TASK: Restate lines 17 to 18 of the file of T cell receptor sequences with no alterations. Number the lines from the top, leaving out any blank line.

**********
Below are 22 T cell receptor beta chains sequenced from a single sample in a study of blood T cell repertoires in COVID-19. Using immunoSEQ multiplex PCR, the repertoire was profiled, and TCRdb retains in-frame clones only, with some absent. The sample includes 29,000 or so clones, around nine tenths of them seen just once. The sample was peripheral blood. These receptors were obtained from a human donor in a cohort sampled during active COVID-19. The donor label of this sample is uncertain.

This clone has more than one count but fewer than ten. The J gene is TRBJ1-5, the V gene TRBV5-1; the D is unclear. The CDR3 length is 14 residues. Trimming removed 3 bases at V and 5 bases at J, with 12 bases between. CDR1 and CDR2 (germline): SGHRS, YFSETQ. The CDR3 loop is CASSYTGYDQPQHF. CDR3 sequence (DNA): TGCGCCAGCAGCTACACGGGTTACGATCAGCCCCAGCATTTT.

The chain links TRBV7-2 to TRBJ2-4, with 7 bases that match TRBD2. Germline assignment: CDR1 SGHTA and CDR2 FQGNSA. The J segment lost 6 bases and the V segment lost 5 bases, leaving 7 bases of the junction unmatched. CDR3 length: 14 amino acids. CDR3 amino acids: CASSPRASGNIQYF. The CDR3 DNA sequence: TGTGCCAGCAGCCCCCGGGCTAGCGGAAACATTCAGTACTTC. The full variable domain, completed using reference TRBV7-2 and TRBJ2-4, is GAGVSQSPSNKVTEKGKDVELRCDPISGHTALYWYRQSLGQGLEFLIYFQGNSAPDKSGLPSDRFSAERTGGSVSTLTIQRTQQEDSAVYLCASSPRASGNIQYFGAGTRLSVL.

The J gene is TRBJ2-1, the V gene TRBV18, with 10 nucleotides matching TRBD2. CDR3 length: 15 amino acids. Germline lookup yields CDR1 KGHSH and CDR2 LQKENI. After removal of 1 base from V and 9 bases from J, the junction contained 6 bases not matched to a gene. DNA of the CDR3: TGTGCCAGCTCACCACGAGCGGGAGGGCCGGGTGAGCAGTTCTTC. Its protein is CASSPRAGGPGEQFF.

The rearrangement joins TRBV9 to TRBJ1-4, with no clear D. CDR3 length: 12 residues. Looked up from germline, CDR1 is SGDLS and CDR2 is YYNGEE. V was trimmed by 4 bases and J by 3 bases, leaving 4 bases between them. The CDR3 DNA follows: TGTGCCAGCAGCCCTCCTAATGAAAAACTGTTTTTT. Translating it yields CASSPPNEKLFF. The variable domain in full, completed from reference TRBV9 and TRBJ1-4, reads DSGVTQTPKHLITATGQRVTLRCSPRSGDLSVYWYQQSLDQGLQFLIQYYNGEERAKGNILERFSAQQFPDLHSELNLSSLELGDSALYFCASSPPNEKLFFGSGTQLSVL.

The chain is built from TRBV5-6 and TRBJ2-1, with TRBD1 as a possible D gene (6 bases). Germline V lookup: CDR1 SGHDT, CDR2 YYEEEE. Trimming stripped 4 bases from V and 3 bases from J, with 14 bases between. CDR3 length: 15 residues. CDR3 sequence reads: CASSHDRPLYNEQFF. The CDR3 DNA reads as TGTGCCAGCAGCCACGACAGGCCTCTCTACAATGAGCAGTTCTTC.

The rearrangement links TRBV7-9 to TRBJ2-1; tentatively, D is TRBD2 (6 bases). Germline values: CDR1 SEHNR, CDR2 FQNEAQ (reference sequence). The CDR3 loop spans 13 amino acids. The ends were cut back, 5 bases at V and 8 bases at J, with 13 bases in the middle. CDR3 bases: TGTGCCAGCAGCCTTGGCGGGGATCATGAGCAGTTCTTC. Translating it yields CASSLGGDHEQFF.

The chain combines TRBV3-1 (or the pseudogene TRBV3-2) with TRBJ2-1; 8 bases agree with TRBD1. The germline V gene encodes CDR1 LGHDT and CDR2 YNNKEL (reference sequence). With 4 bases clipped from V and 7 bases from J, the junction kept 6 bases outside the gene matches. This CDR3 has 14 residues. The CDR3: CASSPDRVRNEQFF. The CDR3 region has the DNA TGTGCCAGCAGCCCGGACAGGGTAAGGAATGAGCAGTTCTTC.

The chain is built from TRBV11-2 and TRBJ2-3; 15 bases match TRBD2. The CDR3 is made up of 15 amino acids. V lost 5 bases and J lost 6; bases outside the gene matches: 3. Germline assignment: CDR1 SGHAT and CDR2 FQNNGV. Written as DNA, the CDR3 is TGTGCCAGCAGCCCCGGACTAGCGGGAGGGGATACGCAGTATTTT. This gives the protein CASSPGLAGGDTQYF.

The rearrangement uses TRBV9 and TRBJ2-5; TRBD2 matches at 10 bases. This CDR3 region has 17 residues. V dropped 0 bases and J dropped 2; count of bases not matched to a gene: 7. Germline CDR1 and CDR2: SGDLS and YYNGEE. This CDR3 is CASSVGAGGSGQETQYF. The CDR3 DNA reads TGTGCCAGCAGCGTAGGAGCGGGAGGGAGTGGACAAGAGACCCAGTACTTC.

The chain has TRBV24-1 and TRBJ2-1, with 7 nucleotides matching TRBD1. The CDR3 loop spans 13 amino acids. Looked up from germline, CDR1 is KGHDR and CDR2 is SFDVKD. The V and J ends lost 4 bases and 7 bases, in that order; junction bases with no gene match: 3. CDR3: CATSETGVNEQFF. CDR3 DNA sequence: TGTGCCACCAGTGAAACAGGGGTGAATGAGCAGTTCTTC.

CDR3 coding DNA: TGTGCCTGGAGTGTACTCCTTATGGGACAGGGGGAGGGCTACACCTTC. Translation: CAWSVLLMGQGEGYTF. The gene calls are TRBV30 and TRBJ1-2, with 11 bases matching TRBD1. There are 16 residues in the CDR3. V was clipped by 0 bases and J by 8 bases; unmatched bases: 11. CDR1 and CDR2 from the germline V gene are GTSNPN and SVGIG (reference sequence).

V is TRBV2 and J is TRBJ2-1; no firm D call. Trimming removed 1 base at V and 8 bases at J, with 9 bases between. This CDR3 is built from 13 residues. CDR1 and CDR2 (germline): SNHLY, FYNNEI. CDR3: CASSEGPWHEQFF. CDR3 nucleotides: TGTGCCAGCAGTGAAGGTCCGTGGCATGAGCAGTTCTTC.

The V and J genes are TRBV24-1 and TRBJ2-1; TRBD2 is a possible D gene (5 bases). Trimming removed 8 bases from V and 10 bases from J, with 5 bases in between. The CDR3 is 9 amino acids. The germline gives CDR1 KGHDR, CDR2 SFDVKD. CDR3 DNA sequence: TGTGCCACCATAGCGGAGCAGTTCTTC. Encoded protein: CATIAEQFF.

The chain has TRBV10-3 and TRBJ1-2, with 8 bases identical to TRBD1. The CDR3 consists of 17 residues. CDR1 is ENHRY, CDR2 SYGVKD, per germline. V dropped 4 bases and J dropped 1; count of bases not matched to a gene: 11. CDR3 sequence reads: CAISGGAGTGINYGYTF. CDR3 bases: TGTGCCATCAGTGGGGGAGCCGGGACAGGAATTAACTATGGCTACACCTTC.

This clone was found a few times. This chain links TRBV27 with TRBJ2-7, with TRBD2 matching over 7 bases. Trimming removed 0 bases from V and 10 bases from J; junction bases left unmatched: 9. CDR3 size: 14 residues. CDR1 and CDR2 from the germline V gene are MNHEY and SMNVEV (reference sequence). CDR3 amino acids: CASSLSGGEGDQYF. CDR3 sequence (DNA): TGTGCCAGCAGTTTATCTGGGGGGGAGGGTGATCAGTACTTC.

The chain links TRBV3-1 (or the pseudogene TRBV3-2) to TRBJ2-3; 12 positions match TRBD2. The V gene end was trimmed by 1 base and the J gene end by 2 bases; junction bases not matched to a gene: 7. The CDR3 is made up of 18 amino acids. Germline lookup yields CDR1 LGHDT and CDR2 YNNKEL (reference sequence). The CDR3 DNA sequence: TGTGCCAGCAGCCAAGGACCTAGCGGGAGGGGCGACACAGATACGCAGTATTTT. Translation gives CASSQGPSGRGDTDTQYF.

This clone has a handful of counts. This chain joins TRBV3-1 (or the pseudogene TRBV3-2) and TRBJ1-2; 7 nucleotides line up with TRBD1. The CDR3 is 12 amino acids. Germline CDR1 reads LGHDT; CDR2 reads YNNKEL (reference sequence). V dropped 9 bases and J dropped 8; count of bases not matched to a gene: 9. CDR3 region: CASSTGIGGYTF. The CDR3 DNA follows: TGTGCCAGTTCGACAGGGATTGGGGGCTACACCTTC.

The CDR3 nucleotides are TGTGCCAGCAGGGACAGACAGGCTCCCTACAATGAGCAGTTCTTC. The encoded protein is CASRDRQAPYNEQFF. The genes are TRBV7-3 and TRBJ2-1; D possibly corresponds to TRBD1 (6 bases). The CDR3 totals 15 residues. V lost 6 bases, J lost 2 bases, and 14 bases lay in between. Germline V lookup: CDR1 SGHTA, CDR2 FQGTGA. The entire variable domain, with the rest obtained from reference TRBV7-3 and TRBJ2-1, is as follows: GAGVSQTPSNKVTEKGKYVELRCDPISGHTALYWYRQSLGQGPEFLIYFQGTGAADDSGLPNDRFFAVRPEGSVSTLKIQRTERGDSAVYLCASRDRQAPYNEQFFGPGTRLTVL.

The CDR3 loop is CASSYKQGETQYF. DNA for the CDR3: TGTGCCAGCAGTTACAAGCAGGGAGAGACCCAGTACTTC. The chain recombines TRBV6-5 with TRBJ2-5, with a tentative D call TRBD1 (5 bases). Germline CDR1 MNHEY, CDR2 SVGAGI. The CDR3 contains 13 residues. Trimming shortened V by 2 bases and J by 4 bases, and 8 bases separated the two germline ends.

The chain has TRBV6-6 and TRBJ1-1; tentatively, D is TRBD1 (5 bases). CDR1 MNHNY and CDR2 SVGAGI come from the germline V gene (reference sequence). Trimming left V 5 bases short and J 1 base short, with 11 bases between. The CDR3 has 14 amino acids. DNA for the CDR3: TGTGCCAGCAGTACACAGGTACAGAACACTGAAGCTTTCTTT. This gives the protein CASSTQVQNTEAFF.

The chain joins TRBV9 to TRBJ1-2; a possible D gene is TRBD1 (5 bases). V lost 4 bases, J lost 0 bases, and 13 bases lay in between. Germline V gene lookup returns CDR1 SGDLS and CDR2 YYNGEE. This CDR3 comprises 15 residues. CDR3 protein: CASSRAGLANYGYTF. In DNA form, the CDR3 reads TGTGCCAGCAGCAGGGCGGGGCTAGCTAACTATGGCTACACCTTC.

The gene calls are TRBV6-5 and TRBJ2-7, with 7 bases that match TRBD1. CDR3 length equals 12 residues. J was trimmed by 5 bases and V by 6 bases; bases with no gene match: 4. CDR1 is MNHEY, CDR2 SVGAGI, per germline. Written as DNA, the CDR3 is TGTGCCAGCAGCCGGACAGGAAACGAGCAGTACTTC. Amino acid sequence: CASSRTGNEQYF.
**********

The chain links TRBV3-1 (or the pseudogene TRBV3-2) to TRBJ2-3; 12 positions match TRBD2. The V gene end was trimmed by 1 base and the J gene end by 2 bases; junction bases not matched to a gene: 7. The CDR3 is made up of 18 amino acids. Germline lookup yields CDR1 LGHDT and CDR2 YNNKEL (reference sequence). The CDR3 DNA sequence: TGTGCCAGCAGCCAAGGACCTAGCGGGAGGGGCGACACAGATACGCAGTATTTT. Translation gives CASSQGPSGRGDTDTQYF.

This clone has a handful of counts. This chain joins TRBV3-1 (or the pseudogene TRBV3-2) and TRBJ1-2; 7 nucleotides line up with TRBD1. The CDR3 is 12 amino acids. Germline CDR1 reads LGHDT; CDR2 reads YNNKEL (reference sequence). V dropped 9 bases and J dropped 8; count of bases not matched to a gene: 9. CDR3 region: CASSTGIGGYTF. The CDR3 DNA follows: TGTGCCAGTTCGACAGGGATTGGGGGCTACACCTTC.